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Open Access Publications from the University of California

Modeling Electrolyte Composition Effects on Anion-Exchange-Membrane Water Electrolyzer Performance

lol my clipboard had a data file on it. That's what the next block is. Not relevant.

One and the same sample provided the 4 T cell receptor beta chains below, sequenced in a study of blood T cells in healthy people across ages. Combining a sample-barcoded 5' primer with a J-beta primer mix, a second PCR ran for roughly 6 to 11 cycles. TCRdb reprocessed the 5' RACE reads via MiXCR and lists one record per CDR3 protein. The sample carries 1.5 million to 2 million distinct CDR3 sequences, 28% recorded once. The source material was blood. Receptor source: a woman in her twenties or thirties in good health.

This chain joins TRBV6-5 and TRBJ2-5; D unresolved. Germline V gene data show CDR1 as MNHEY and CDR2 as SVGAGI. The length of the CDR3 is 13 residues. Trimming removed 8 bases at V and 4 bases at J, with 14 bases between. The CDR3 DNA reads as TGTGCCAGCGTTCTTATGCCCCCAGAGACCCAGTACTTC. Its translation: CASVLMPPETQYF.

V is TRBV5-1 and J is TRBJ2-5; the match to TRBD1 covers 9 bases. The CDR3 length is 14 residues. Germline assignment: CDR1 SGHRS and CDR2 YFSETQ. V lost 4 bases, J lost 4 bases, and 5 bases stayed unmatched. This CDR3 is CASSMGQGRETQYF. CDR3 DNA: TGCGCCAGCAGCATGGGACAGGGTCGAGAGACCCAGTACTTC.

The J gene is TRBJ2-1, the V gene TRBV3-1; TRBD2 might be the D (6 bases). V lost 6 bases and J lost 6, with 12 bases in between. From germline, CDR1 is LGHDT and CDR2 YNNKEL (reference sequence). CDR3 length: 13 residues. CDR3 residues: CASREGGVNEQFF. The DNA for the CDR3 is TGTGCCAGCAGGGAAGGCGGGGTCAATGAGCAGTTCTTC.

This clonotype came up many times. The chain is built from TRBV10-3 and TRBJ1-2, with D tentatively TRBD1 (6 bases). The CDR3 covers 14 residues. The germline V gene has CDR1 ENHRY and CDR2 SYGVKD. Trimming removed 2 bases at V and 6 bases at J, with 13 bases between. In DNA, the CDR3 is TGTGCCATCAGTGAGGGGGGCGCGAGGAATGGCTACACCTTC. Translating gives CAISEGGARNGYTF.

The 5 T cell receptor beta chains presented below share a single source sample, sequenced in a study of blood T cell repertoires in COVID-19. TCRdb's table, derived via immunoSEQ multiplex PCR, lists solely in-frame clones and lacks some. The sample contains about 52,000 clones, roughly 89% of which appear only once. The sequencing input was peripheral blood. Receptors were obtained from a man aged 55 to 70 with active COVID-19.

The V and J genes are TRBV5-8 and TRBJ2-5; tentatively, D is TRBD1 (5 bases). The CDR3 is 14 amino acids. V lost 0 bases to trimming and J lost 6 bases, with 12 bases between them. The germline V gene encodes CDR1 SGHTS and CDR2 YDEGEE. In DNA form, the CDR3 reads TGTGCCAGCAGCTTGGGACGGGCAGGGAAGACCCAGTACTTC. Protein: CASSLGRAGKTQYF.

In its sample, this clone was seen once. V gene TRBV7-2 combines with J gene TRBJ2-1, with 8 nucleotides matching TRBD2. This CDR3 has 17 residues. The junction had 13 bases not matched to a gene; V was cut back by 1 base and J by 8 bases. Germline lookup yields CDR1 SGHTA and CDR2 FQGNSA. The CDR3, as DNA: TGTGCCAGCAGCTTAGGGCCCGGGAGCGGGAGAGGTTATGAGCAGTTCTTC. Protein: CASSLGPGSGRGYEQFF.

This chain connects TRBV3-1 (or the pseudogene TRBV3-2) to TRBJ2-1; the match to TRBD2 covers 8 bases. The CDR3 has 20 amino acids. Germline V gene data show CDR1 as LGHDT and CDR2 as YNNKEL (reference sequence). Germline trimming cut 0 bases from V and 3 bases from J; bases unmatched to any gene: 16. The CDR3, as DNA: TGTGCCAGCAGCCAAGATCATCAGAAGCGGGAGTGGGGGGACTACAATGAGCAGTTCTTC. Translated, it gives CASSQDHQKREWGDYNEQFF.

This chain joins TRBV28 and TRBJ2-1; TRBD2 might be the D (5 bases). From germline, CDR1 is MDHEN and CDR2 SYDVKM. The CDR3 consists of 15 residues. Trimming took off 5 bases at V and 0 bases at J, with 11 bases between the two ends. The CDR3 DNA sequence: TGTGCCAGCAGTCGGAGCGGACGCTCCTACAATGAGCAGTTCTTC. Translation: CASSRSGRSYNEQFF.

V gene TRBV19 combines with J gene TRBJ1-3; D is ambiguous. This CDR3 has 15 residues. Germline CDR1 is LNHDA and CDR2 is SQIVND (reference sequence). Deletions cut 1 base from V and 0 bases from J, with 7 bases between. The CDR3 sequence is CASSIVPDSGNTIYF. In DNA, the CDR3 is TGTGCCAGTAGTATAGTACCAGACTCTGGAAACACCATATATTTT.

Anion-exchange membrane (AEM) water electrolysis could allow inexpensive and greener hydrogen production than other alternatives, such as steam methane reforming. To increase performance, hydroxide salts are often added to the water feed, with the tradeoff of corrosivity and complexity. Recently, carbonate salts that are less corrosive have shown promise, but their specific functionality remains unknown. In this paper, we use a mathematical model to compare an AEM electrolyzer with added potassium carbonate to an AEM electrolyzer with added potassium hydroxide. We show that the conductivity of the carbonate-form membrane has little impact on the performance of the device, but that carbonate ions replace hydroxide in the ionomer, which creates a Nernstian voltage difference across the membrane. The replacement of hydroxide anions with carbonate also reduces utilization of the catalyst in the anode, resulting in an additional voltage loss.

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